Why a zero-trust architecture is a cybersecurity must-have
The COVID-19 pandemic has opened the doors to a world of remote and hybrid working that many of us knew was possible, but felt was years away from being realised. Now, we have the opportunity to work anywhere in the world asynchronously, with access to the documents and tech stack required to do our jobs as we would in the office.
For employees outside of IT teams, this couldn’t be a more exciting era of work – a bona fide revolution for a better work/life balance. However, for cybersecurity teams, this corporate culture shift has created a host of new challenges. More endpoints, with an increasing number of devices being accessed remotely, requires a higher level of security to tackle growing online threats. So, how can IT teams champion hybrid workflows in such an untrustworthy digital landscape? Fortunately, there is a solution to this problem – a zero-trust architecture.
From ‘Trust Everyone’ to ‘Trust No One’
Historically, organisations used a “castle and moat” model to ensure network security. All users and equipment located inside the network perimeter were trusted by default, which meant that they didn’t need to be authenticated before accessing internal organisational resources. Only users and devices located outside of the network perimeter were required to authenticate. This was a logical framework when virtually all employees and equipment were located within the confines of an office building, ensuring a clearly defined network perimeter.
Even prior to the pandemic, cloud computing and mobility were chipping away at the concept of a “network perimeter”. The aftermath of pandemic lockdown orders destroyed it completely. To enable all of their newly remote employees, organisations were forced to rapidly accelerate their digital transformation plans and migrate to cloud-based environments, so their employees could access work resources from anywhere. This meant the number of endpoints, websites, systems, databases and applications requiring authentication and end-to-end encryption multiplied exponentially. The castle-and-moat model crumbled, and cyberattacks soared as threat actors took advantage of organisations’ insufficient security defences.
In contrast to the outdated castle-and-moat model, the zero-trust model does not trust any human users or devices, regardless of where they are located. In a zero-trust environment, every user, application and device must continuously be authenticated and authorised before being granted access to company data. It assumes that nothing within a company’s network is exempt from being a threat or being compromised – contrary to the traditional approach to cybersecurity, which implicitly trusts any connection requests made within the network perimeter. Instead of relying on where users are, zero trust makes them prove who they are.
How does that help an organisation?
By forcing every device and every user to verify their identity, zero trust fundamentally reduces security exposure for both the IT teams and end-users. Implemented properly, zero-trust network access provides IT administrators with full visibility into all users, systems and devices. People, apps and services can communicate securely, even across network environments. It doesn’t matter if users are connecting from their homes, hotels, coffee shops or airports, or even if they’re using their own devices.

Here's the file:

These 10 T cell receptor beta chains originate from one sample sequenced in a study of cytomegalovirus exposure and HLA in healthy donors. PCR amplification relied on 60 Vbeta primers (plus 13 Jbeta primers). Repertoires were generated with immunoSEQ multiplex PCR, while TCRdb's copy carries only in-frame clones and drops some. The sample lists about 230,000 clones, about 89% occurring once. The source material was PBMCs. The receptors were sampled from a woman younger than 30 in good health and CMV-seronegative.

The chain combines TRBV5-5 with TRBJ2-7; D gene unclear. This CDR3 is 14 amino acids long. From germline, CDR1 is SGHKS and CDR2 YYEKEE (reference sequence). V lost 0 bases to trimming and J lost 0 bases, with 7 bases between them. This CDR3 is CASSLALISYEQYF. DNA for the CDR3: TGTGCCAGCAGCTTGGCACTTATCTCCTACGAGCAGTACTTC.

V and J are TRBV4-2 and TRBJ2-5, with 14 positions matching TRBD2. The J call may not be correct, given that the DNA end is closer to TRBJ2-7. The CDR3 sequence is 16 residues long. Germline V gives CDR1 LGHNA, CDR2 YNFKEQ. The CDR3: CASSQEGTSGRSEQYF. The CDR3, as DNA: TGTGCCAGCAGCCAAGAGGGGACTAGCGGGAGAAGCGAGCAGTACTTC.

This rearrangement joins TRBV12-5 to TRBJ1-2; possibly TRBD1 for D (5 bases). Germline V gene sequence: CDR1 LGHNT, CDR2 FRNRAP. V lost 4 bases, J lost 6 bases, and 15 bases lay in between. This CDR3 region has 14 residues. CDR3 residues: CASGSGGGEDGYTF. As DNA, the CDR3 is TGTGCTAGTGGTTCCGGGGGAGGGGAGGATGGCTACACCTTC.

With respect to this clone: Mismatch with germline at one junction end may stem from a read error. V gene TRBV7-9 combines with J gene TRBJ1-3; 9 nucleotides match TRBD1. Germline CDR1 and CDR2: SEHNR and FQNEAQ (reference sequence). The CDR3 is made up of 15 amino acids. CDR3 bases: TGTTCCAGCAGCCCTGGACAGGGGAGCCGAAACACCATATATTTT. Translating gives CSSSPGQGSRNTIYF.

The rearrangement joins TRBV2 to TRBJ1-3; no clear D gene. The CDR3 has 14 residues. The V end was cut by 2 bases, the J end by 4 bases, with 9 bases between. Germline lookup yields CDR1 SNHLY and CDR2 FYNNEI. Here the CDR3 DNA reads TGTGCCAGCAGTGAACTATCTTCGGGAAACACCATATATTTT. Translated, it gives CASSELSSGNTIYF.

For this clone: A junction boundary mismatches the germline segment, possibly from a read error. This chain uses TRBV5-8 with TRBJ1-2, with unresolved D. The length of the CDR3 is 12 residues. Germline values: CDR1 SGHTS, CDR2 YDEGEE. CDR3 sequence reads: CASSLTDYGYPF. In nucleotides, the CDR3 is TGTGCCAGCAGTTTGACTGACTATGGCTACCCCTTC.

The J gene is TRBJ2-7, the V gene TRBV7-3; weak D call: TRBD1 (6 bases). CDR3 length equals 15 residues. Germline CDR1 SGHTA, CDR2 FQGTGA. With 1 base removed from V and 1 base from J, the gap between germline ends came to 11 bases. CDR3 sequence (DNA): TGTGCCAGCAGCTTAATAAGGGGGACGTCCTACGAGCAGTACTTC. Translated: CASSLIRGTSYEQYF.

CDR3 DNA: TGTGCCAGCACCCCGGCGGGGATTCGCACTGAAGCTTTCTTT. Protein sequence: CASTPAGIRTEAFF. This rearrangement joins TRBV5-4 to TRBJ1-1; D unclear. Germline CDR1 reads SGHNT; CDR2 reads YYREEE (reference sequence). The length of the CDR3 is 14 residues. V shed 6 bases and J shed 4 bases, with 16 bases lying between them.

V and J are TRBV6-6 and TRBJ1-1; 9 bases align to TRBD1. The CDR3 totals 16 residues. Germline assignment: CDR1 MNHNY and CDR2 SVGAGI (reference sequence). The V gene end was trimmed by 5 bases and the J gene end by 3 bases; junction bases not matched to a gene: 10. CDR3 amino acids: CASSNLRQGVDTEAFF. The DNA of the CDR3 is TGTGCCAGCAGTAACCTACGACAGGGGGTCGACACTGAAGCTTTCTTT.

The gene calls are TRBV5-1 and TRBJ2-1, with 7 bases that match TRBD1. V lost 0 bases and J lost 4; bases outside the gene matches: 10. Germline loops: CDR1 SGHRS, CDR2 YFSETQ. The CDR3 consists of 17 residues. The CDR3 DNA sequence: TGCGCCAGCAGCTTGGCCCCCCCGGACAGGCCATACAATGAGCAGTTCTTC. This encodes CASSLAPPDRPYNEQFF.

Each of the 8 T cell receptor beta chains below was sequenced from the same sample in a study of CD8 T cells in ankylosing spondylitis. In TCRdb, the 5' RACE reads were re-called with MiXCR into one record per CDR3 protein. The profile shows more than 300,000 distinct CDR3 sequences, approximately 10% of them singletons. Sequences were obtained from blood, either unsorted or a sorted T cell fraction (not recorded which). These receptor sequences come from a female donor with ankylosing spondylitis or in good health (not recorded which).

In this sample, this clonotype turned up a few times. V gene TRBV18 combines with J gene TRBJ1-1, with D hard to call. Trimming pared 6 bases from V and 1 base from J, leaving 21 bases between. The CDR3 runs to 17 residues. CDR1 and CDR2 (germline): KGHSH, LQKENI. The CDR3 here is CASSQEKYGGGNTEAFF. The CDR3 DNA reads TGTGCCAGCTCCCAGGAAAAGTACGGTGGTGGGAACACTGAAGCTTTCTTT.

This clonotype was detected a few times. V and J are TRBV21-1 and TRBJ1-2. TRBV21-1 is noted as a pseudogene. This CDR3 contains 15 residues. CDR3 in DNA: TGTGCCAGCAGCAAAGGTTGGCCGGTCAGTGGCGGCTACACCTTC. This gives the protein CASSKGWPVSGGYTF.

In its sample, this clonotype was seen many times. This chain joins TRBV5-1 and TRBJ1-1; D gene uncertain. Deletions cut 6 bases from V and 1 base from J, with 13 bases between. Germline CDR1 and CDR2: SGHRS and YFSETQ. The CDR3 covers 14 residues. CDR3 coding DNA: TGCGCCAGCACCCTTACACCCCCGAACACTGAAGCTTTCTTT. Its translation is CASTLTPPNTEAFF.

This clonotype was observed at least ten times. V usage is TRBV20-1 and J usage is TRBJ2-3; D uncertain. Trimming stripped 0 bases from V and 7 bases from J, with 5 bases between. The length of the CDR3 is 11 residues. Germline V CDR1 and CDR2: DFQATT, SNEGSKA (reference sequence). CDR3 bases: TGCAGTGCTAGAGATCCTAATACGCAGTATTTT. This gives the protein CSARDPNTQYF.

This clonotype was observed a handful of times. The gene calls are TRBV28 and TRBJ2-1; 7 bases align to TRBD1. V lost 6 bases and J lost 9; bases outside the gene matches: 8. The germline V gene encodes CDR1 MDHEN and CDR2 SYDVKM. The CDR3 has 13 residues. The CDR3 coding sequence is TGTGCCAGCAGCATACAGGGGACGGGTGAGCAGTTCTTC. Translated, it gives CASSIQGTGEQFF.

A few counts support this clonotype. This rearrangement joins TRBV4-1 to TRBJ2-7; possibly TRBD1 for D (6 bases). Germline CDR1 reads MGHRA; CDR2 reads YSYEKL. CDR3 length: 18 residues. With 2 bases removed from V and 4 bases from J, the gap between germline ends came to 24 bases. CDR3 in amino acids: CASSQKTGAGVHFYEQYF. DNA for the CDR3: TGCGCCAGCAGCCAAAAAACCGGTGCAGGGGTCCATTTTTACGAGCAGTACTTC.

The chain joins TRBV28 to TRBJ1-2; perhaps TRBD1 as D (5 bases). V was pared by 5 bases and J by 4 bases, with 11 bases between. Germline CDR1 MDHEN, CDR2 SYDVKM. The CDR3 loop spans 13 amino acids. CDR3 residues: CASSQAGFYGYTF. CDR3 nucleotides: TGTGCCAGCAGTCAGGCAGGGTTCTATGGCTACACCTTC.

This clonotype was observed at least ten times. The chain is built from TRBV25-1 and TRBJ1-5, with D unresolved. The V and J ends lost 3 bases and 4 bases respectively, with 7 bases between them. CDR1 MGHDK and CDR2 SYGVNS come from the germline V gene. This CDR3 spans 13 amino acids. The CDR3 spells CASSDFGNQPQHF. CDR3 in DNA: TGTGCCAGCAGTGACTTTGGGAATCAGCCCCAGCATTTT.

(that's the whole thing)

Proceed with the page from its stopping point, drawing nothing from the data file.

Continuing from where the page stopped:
Zero-trust frameworks also help to improve monitoring and alerting in the event that an organisation is breached. By logging and tracking who accessed what and when, cybersecurity teams can work backwards to identify where the breach occurred, why it happened, and how to remedy the issue as quickly and efficiently as possible.
For employees, zero trust offers the ability to work from anywhere and at any time without having their workflow disrupted. Thanks to secure, user-friendly tools, such as single sign-on (SSO) software and password managers, employees can log on via a network connection and begin work as they would in their office, without needing to remember long lists of passwords. The user experience is smoother, and the organisation’s system is more secure.
Remote work and cloud technologies mean that organisational data is distributed more widely than ever before. As the only realistic framework for securing modern, cloud-based data environments and distributed workforces, it would be natural to assume that zero trust is both widely understood and commonly deployed. Yet, according to our research, less than half of IT decision makers fully understand the concepts around zero trust.
Organisations must turn that finding around with a cybersecurity platform that provides full visibility, security and control across their data environment. A single, pervasive pane of glass needs to be used to track, log, monitor and secure every user, on every device, across every location, as they transact with all permitted sites, systems and applications.
As the hybrid working world continues to develop, cyberattacks are increasing, with bad actors finding new ways to target organisations. The global pandemic may be over, but it has triggered a hacking epidemic. It will therefore only become more critical for organisations to integrate high quality systems and adopt zero trust within their infrastructure. By doing so, leaders will be in a strong position to not only identify and react to attacks on their organisation, but prevent them entirely.